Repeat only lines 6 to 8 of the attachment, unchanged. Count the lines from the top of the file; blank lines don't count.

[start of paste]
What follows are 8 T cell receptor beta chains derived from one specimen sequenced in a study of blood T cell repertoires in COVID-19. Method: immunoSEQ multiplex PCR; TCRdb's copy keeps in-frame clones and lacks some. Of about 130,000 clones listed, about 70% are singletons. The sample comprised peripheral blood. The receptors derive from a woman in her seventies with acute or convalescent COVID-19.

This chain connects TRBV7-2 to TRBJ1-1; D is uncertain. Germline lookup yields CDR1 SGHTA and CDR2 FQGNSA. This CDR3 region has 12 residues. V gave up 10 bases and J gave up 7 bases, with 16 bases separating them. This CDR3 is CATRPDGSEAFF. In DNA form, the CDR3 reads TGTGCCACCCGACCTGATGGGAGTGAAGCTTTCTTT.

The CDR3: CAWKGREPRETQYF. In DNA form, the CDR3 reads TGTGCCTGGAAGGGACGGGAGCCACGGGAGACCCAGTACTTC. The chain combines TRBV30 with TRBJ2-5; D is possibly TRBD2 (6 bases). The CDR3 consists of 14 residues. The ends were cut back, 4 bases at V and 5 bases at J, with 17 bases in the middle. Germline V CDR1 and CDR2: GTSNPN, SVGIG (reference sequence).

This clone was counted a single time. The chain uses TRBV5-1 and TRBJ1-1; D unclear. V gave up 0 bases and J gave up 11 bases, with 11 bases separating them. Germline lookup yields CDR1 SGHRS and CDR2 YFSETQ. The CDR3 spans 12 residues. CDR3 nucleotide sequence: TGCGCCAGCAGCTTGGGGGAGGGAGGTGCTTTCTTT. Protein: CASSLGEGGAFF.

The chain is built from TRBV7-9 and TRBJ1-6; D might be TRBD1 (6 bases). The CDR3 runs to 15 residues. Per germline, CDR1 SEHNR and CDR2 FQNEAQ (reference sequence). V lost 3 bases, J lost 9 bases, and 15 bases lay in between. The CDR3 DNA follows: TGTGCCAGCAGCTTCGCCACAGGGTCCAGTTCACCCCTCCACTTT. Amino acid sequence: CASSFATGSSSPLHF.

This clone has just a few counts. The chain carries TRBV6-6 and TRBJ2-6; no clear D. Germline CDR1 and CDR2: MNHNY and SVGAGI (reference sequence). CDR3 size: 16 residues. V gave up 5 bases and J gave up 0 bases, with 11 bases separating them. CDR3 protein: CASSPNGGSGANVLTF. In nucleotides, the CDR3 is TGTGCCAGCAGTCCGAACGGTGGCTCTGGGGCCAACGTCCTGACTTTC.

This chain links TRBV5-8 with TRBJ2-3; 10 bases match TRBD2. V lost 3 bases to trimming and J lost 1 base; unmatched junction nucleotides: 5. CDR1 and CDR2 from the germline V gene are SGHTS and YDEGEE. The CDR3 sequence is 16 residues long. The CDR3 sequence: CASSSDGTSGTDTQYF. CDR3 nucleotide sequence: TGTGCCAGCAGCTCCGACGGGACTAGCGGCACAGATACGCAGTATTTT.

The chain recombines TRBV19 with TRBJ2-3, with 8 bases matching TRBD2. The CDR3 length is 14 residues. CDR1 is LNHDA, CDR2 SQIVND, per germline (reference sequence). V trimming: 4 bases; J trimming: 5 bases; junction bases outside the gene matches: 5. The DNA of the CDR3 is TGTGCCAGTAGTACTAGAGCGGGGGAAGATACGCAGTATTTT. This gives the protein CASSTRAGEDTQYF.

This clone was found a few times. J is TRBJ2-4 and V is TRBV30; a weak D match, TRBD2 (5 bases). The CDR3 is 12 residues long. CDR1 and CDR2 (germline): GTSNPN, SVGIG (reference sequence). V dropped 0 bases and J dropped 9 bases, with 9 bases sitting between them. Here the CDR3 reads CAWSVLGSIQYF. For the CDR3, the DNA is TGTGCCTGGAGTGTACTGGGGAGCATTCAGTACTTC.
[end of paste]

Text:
This clone has just a few counts. The chain carries TRBV6-6 and TRBJ2-6; no clear D. Germline CDR1 and CDR2: MNHNY and SVGAGI (reference sequence). CDR3 size: 16 residues. V gave up 5 bases and J gave up 0 bases, with 11 bases separating them. CDR3 protein: CASSPNGGSGANVLTF. In nucleotides, the CDR3 is TGTGCCAGCAGTCCGAACGGTGGCTCTGGGGCCAACGTCCTGACTTTC.

This chain links TRBV5-8 with TRBJ2-3; 10 bases match TRBD2. V lost 3 bases to trimming and J lost 1 base; unmatched junction nucleotides: 5. CDR1 and CDR2 from the germline V gene are SGHTS and YDEGEE. The CDR3 sequence is 16 residues long. The CDR3 sequence: CASSSDGTSGTDTQYF. CDR3 nucleotide sequence: TGTGCCAGCAGCTCCGACGGGACTAGCGGCACAGATACGCAGTATTTT.

The chain recombines TRBV19 with TRBJ2-3, with 8 bases matching TRBD2. The CDR3 length is 14 residues. CDR1 is LNHDA, CDR2 SQIVND, per germline (reference sequence). V trimming: 4 bases; J trimming: 5 bases; junction bases outside the gene matches: 5. The DNA of the CDR3 is TGTGCCAGTAGTACTAGAGCGGGGGAAGATACGCAGTATTTT. This gives the protein CASSTRAGEDTQYF.